Gone are the days of employees spending their entire careers with one company; the workplace has changed. According to Careers.com, the average worker in the United States will change careers between five and seven times during their working life. Thirty percent of the workforce will change jobs every 12 months. The best cloud-based access control software gives administrators the freedom to seamlessly alter employee credentials.
When an employee leaves a company, the onus is on that company to collect the keycard and delete the credentials from the database. A huge security issue occurs when companies fail to inform building management of employee terminations, which results in the employee still attaining access to the building. But with Genea, dis-credentialing is done automatically.
Companies with multiple physical locations often require multiple keycards to access their buildings. A slipup only needs to occur once to breach security. Ditching the keycard for mobile-based access saves the time of rummaging through desk drawers looking for misplaced keys or carrying around a walled-worth of keycards on business trips.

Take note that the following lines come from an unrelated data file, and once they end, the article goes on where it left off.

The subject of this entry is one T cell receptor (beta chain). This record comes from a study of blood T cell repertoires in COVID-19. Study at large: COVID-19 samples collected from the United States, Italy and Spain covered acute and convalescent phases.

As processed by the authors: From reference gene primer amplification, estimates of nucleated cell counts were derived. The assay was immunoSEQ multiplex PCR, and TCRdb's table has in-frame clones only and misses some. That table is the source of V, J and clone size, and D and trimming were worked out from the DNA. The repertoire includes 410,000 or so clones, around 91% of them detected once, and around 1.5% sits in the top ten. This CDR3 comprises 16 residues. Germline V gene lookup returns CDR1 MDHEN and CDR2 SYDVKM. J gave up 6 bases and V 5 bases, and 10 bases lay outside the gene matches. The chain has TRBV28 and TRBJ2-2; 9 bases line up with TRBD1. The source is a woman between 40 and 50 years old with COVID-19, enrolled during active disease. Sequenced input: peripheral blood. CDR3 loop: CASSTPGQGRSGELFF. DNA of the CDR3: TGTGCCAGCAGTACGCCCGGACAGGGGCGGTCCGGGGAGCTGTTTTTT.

A secure access control system that is cloud-based minimizes the risk of FOBs and keycards being stolen or used by an unauthorized person. If a mobile device with credentials is misplaced, administrators can quickly restrict the user’s credentials and prevent further mishap.
Integration Capabilities & Alerts
Integration options boost efficiency but automating the provisioning and de-provisioning of user credentials. Genea’s Access Control software easily integrates with identity management providers, like Okta, OneLogin and Active Directory.